European Union countries must step up economic reforms and tackle investment bottlenecks to get their share of billions of euros of COVID recovery funds, an official with the bloc’s executive said on Wednesday.

The Brussels-based European Commission is due to borrow an unprecedented 750 billion euros ($900 billion) that it intends to channel into the 27 EU economies to help them rebound from a record recession triggered by the pandemic.

National capitals have until the end of April to submit their spending plans to the Commission for approval.

None of the plans submitted so far meet the executive’s criteria, said Celine Gauer, a senior Commission official dealing with the stimulus, which would come on top of 1.1 trillion euros of handouts from the EU’s 2021-27 budget.

The EU executive hopes the money will help to narrow a wealth gap in the bloc that the epidemic has widened, and is making the payouts contingent on broader economic goals.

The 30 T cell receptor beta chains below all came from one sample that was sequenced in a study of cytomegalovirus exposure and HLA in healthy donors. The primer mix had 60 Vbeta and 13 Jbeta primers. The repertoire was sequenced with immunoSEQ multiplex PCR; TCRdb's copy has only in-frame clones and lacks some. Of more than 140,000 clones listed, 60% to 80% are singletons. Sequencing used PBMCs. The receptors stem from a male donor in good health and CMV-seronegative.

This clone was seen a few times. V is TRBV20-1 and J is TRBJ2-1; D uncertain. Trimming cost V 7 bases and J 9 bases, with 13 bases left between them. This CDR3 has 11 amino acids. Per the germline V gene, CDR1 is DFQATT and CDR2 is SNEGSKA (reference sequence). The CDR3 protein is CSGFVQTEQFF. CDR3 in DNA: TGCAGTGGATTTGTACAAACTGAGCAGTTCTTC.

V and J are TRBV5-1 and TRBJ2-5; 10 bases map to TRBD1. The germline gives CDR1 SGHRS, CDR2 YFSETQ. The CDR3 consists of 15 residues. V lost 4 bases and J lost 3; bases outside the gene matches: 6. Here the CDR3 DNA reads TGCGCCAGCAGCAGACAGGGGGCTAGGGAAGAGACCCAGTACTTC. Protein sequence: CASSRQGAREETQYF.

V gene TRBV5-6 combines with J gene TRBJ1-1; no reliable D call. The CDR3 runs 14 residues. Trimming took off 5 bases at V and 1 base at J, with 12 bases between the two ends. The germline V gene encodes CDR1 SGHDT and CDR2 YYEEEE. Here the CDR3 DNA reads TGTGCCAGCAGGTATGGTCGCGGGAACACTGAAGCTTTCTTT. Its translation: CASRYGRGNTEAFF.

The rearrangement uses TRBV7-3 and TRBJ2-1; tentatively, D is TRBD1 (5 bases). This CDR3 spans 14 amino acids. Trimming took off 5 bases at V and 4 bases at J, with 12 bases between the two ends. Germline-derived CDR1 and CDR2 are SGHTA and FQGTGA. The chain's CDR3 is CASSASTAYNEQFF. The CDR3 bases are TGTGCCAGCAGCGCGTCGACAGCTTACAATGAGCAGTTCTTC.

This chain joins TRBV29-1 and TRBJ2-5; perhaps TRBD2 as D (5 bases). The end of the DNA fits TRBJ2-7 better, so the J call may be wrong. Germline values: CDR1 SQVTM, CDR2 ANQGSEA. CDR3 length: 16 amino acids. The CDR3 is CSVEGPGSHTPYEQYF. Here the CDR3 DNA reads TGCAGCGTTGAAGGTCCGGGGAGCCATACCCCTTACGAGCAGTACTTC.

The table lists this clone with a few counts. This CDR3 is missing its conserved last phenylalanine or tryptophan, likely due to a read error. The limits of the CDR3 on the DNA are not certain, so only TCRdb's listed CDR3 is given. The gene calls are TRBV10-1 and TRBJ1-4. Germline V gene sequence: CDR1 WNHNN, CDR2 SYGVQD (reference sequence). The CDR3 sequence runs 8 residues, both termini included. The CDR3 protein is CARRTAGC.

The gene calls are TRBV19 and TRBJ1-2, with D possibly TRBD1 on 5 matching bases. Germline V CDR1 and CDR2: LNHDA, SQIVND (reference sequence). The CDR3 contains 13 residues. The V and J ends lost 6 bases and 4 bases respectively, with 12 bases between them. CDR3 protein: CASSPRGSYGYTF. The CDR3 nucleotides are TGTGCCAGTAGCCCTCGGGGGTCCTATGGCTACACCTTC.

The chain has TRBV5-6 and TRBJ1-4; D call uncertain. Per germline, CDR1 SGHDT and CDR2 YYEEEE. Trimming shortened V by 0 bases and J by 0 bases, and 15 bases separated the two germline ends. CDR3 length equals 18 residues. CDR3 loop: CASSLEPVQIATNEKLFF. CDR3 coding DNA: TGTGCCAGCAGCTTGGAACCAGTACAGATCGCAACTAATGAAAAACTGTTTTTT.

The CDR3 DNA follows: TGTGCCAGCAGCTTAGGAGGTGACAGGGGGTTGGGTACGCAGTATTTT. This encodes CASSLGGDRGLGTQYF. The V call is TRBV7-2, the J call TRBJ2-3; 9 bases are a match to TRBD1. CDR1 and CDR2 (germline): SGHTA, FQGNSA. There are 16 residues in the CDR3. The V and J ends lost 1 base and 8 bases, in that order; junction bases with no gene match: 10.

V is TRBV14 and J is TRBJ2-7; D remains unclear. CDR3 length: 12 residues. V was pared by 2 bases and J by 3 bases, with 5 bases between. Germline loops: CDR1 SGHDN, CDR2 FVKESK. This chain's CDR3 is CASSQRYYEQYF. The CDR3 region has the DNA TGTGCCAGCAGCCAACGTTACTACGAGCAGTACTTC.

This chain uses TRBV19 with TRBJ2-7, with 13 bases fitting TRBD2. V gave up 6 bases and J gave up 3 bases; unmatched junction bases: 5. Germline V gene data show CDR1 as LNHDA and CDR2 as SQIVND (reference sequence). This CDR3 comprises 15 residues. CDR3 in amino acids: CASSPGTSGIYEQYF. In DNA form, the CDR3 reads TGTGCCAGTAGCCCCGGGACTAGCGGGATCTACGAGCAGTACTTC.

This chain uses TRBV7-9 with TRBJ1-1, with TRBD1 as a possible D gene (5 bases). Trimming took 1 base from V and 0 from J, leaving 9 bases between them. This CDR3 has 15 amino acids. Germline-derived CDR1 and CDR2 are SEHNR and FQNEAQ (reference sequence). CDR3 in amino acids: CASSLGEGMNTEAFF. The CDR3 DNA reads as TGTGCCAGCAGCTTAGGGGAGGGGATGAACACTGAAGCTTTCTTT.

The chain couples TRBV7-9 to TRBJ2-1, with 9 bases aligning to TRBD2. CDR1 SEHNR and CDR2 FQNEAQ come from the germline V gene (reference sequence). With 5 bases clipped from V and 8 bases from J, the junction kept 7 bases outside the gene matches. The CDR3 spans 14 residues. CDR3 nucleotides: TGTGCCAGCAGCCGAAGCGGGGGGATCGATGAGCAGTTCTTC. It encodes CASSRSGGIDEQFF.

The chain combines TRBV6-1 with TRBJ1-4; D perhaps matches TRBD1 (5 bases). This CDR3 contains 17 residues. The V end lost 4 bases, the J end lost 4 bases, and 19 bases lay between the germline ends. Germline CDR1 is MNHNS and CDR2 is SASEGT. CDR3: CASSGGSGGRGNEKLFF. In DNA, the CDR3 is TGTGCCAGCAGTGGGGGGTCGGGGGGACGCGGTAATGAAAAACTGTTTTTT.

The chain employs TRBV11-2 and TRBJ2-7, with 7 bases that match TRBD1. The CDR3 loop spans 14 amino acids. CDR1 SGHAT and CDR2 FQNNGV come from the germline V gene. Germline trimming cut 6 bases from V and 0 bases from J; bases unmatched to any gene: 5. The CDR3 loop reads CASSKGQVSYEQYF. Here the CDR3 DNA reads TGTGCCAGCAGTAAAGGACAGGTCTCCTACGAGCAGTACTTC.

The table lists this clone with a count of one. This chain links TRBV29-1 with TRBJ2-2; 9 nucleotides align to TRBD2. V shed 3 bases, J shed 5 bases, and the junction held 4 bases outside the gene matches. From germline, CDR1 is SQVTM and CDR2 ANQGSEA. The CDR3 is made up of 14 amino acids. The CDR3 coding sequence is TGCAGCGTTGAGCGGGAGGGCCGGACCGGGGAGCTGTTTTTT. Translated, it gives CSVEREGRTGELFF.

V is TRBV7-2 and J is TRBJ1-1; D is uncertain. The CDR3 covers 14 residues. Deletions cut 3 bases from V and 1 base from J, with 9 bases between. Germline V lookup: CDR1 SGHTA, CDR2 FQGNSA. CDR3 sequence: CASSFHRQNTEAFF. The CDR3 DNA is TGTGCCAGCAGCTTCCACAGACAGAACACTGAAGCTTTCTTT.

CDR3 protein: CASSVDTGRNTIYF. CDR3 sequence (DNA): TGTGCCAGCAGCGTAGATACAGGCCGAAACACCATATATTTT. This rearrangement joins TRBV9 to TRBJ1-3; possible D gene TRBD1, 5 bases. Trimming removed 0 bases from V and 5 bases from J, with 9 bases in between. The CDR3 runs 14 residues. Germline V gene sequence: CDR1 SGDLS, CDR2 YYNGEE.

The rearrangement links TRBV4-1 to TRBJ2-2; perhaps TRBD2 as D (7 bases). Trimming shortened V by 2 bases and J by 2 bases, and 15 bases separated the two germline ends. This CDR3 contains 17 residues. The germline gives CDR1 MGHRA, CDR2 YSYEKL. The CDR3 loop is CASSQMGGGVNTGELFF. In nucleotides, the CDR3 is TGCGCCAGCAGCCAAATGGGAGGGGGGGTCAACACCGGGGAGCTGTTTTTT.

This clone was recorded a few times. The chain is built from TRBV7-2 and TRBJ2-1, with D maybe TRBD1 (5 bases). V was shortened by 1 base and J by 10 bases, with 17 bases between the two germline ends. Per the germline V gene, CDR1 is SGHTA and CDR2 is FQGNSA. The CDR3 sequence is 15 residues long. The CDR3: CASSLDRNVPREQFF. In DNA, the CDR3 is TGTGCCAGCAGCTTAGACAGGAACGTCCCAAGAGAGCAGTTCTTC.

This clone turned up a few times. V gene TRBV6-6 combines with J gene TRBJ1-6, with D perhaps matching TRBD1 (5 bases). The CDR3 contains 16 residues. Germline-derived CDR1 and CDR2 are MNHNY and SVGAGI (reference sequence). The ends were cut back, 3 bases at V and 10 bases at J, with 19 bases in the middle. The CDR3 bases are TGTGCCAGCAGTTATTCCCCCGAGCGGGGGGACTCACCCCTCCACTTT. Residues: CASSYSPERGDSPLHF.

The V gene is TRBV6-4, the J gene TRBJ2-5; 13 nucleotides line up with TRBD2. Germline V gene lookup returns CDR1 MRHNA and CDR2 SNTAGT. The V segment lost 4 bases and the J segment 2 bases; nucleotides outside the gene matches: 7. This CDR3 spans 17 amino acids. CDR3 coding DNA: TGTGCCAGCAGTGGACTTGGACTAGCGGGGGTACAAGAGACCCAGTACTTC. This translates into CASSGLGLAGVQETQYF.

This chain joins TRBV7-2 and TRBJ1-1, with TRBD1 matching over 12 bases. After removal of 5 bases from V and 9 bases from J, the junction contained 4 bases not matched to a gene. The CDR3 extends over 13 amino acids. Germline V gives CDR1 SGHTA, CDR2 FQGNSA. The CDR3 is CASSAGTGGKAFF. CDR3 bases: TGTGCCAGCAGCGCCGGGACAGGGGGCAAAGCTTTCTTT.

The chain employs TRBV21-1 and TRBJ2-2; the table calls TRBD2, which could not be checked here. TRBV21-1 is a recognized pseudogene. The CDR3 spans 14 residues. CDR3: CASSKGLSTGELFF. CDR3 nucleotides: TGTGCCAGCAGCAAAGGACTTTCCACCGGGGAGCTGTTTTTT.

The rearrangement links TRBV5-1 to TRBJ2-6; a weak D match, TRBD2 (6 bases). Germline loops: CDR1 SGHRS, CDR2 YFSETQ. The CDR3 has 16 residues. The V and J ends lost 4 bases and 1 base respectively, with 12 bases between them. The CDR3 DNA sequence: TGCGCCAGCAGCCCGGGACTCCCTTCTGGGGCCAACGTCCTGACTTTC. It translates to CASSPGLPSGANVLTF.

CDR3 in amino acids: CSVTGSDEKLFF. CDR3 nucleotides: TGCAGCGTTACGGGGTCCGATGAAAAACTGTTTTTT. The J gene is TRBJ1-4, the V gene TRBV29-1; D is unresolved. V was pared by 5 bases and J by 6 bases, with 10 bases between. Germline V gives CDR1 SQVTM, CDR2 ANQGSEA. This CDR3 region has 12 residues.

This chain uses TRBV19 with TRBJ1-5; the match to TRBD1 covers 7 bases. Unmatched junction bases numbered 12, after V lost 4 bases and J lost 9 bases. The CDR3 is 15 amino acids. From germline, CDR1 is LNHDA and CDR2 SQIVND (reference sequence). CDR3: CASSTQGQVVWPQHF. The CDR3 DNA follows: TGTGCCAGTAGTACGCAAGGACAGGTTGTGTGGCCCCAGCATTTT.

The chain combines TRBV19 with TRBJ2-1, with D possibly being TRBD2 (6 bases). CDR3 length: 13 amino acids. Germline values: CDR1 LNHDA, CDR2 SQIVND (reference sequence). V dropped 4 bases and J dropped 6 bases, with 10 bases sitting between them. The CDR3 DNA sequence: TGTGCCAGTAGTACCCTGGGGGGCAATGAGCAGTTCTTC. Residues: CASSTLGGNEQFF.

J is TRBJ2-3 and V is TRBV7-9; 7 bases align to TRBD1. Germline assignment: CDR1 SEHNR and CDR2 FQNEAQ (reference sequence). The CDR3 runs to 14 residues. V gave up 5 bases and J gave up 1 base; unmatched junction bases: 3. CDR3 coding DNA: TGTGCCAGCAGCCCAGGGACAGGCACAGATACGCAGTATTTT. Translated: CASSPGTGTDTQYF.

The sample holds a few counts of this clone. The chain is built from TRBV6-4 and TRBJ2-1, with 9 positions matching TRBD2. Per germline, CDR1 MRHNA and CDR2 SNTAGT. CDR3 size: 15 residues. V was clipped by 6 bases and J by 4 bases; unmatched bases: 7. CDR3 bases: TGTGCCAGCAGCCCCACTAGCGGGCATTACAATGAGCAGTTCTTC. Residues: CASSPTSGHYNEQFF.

With over a third of the recovery funds earmarked for climate projects and a fifth for the bloc’s transition towards a more digitised economy, Gauer said EU states needed to press ahead with reforms, such as simplifying public procurement laws and regulations that tend to stall investments.

“It’s a huge challenge, we are running against the time,” she told a seminar on obstacles to spending the cash well.

But some states – notably France – want to access the funds quickly rather than with many strings attached and warn the mass stimulus would otherwise risk being too little too late to mend economic damage wrought by COVID-19